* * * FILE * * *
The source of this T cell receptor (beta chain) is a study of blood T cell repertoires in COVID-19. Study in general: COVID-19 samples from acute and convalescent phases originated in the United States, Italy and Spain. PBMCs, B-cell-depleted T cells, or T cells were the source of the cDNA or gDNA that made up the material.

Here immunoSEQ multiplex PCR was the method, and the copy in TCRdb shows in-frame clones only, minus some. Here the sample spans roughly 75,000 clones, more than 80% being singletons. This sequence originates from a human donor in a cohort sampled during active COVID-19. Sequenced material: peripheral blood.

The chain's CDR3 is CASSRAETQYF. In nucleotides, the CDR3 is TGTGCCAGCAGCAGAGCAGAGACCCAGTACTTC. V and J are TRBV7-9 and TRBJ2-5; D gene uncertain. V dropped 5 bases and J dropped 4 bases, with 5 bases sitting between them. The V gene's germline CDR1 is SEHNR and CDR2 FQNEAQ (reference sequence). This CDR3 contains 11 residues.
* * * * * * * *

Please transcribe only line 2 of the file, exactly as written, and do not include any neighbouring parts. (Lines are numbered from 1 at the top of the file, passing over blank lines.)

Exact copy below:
Here immunoSEQ multiplex PCR was the method, and the copy in TCRdb shows in-frame clones only, minus some. Here the sample spans roughly 75,000 clones, more than 80% being singletons. This sequence originates from a human donor in a cohort sampled during active COVID-19. Sequenced material: peripheral blood.